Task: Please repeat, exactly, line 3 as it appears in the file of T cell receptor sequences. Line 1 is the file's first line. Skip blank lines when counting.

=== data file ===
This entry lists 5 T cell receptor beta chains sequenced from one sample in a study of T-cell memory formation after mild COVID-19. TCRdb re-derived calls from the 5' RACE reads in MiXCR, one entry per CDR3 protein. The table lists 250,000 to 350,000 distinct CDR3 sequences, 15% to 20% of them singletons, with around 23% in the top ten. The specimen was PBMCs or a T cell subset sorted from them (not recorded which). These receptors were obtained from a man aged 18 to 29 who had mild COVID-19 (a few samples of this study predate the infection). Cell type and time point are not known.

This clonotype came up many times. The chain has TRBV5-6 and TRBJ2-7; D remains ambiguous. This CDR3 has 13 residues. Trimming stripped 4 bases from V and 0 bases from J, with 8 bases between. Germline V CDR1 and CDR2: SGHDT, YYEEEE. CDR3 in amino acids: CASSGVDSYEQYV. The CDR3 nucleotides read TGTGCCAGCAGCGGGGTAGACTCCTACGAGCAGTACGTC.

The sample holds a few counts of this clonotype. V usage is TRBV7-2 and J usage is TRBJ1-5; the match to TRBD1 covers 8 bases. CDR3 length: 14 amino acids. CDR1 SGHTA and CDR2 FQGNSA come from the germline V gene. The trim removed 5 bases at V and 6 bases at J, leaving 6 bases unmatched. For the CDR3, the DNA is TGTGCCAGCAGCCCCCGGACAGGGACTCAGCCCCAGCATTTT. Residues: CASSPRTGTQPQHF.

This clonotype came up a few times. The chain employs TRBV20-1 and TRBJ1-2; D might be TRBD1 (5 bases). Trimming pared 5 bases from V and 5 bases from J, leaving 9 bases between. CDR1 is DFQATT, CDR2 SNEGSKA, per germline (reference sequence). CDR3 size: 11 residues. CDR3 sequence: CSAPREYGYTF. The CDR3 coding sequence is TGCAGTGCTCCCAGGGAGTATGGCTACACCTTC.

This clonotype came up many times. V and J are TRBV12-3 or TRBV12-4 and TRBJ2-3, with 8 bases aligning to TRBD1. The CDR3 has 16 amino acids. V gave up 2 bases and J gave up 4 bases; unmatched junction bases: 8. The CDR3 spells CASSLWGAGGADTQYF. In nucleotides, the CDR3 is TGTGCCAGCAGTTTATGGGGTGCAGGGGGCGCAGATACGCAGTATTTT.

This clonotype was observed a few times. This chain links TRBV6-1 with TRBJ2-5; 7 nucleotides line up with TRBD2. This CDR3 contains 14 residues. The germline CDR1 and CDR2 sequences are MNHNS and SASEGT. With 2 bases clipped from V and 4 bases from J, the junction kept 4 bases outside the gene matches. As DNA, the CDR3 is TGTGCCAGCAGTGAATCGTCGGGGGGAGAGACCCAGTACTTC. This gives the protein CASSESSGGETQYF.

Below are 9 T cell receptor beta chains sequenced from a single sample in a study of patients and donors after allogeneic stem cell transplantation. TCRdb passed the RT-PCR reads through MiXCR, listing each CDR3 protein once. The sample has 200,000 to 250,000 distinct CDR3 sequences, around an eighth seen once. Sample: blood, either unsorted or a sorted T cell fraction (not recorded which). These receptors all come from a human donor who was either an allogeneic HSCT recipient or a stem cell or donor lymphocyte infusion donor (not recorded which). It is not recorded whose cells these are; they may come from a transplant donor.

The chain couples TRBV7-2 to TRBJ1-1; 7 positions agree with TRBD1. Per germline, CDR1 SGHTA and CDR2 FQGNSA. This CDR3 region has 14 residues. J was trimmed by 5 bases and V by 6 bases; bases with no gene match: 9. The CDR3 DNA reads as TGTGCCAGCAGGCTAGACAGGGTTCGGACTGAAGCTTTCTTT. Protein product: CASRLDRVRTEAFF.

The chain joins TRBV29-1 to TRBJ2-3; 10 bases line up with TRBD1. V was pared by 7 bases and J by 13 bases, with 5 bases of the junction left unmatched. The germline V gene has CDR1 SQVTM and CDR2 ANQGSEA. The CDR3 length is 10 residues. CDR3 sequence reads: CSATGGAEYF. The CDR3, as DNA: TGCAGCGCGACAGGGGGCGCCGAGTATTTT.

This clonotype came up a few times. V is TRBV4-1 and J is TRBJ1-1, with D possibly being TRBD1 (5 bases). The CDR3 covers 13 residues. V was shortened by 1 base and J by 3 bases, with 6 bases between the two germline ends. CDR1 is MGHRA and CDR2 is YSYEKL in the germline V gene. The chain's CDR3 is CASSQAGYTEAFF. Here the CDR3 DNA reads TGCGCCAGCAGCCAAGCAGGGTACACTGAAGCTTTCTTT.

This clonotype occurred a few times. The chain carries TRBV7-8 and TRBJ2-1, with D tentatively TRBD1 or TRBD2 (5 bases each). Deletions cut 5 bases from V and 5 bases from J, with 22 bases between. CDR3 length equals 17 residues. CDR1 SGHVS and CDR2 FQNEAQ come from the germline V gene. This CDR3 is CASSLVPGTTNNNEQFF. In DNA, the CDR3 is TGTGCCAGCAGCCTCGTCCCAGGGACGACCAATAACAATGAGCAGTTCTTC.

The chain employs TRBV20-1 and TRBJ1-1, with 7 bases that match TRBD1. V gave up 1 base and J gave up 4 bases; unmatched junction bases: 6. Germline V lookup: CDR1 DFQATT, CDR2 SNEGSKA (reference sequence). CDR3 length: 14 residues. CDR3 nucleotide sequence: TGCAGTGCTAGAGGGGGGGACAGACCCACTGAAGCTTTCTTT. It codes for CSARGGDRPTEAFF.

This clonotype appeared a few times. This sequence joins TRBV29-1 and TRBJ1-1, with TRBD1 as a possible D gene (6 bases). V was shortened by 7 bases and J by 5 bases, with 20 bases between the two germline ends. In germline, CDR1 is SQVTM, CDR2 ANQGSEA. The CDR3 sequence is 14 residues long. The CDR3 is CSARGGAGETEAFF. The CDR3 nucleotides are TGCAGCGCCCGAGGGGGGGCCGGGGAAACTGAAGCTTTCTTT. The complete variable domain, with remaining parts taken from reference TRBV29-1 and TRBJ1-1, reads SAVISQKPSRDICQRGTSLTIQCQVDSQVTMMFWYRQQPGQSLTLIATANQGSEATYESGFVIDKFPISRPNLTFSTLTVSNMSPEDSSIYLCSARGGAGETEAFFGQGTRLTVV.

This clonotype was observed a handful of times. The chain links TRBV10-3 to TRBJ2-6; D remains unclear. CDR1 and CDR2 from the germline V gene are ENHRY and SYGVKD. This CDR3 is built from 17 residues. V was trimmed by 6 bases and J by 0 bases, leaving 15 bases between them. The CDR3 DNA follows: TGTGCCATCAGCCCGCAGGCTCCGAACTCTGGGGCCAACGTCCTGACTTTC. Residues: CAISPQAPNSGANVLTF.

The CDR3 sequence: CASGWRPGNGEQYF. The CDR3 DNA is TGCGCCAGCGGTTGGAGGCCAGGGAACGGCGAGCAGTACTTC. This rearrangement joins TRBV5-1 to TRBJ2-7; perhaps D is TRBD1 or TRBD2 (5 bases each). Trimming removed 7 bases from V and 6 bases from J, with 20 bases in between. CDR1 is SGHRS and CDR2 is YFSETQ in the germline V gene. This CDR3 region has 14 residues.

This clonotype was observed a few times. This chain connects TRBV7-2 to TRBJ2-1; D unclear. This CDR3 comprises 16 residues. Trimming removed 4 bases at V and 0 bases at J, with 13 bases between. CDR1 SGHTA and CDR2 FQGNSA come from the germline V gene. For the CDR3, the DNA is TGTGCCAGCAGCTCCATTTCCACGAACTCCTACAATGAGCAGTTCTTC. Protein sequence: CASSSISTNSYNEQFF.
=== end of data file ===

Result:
The sample holds a few counts of this clonotype. V usage is TRBV7-2 and J usage is TRBJ1-5; the match to TRBD1 covers 8 bases. CDR3 length: 14 amino acids. CDR1 SGHTA and CDR2 FQGNSA come from the germline V gene. The trim removed 5 bases at V and 6 bases at J, leaving 6 bases unmatched. For the CDR3, the DNA is TGTGCCAGCAGCCCCCGGACAGGGACTCAGCCCCAGCATTTT. Residues: CASSPRTGTQPQHF.